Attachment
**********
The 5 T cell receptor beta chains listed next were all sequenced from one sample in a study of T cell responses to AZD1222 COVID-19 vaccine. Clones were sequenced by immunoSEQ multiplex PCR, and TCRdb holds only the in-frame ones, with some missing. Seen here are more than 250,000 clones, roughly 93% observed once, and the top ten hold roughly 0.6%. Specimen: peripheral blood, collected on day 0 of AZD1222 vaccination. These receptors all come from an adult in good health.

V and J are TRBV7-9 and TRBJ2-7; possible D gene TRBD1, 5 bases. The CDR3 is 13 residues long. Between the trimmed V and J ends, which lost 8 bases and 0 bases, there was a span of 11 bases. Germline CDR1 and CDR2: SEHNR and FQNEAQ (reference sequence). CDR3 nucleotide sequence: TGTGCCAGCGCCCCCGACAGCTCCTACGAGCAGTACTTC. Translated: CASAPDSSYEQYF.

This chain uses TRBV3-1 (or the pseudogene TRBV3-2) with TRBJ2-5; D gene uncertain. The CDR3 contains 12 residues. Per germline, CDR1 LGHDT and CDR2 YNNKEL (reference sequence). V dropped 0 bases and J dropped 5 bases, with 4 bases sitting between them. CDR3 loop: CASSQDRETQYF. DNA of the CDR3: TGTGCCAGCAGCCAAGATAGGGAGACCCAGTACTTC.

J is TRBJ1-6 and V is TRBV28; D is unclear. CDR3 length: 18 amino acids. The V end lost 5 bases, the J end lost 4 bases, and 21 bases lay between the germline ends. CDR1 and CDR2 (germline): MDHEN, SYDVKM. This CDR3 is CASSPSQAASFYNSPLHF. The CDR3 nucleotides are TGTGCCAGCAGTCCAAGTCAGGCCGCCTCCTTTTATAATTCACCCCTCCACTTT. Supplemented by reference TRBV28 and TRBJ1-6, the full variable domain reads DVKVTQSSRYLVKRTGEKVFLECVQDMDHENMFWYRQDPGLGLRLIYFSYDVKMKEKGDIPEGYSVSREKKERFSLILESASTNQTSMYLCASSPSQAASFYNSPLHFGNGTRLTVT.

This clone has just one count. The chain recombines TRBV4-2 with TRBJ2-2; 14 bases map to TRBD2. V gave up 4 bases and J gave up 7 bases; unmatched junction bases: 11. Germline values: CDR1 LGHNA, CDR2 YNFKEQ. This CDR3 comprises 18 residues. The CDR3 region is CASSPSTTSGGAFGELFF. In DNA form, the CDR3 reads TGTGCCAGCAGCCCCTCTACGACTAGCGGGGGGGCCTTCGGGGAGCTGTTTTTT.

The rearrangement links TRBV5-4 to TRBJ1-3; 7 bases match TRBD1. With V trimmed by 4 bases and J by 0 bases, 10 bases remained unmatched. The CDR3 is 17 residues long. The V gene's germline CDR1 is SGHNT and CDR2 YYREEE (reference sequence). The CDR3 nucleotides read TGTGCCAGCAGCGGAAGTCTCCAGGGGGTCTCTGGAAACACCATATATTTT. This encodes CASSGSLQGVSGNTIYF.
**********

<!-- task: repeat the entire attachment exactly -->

The 5 T cell receptor beta chains listed next were all sequenced from one sample in a study of T cell responses to AZD1222 COVID-19 vaccine. Clones were sequenced by immunoSEQ multiplex PCR, and TCRdb holds only the in-frame ones, with some missing. Seen here are more than 250,000 clones, roughly 93% observed once, and the top ten hold roughly 0.6%. Specimen: peripheral blood, collected on day 0 of AZD1222 vaccination. These receptors all come from an adult in good health.

V and J are TRBV7-9 and TRBJ2-7; possible D gene TRBD1, 5 bases. The CDR3 is 13 residues long. Between the trimmed V and J ends, which lost 8 bases and 0 bases, there was a span of 11 bases. Germline CDR1 and CDR2: SEHNR and FQNEAQ (reference sequence). CDR3 nucleotide sequence: TGTGCCAGCGCCCCCGACAGCTCCTACGAGCAGTACTTC. Translated: CASAPDSSYEQYF.

This chain uses TRBV3-1 (or the pseudogene TRBV3-2) with TRBJ2-5; D gene uncertain. The CDR3 contains 12 residues. Per germline, CDR1 LGHDT and CDR2 YNNKEL (reference sequence). V dropped 0 bases and J dropped 5 bases, with 4 bases sitting between them. CDR3 loop: CASSQDRETQYF. DNA of the CDR3: TGTGCCAGCAGCCAAGATAGGGAGACCCAGTACTTC.

J is TRBJ1-6 and V is TRBV28; D is unclear. CDR3 length: 18 amino acids. The V end lost 5 bases, the J end lost 4 bases, and 21 bases lay between the germline ends. CDR1 and CDR2 (germline): MDHEN, SYDVKM. This CDR3 is CASSPSQAASFYNSPLHF. The CDR3 nucleotides are TGTGCCAGCAGTCCAAGTCAGGCCGCCTCCTTTTATAATTCACCCCTCCACTTT. Supplemented by reference TRBV28 and TRBJ1-6, the full variable domain reads DVKVTQSSRYLVKRTGEKVFLECVQDMDHENMFWYRQDPGLGLRLIYFSYDVKMKEKGDIPEGYSVSREKKERFSLILESASTNQTSMYLCASSPSQAASFYNSPLHFGNGTRLTVT.

This clone has just one count. The chain recombines TRBV4-2 with TRBJ2-2; 14 bases map to TRBD2. V gave up 4 bases and J gave up 7 bases; unmatched junction bases: 11. Germline values: CDR1 LGHNA, CDR2 YNFKEQ. This CDR3 comprises 18 residues. The CDR3 region is CASSPSTTSGGAFGELFF. In DNA form, the CDR3 reads TGTGCCAGCAGCCCCTCTACGACTAGCGGGGGGGCCTTCGGGGAGCTGTTTTTT.

The rearrangement links TRBV5-4 to TRBJ1-3; 7 bases match TRBD1. With V trimmed by 4 bases and J by 0 bases, 10 bases remained unmatched. The CDR3 is 17 residues long. The V gene's germline CDR1 is SGHNT and CDR2 YYREEE (reference sequence). The CDR3 nucleotides read TGTGCCAGCAGCGGAAGTCTCCAGGGGGTCTCTGGAAACACCATATATTTT. This encodes CASSGSLQGVSGNTIYF.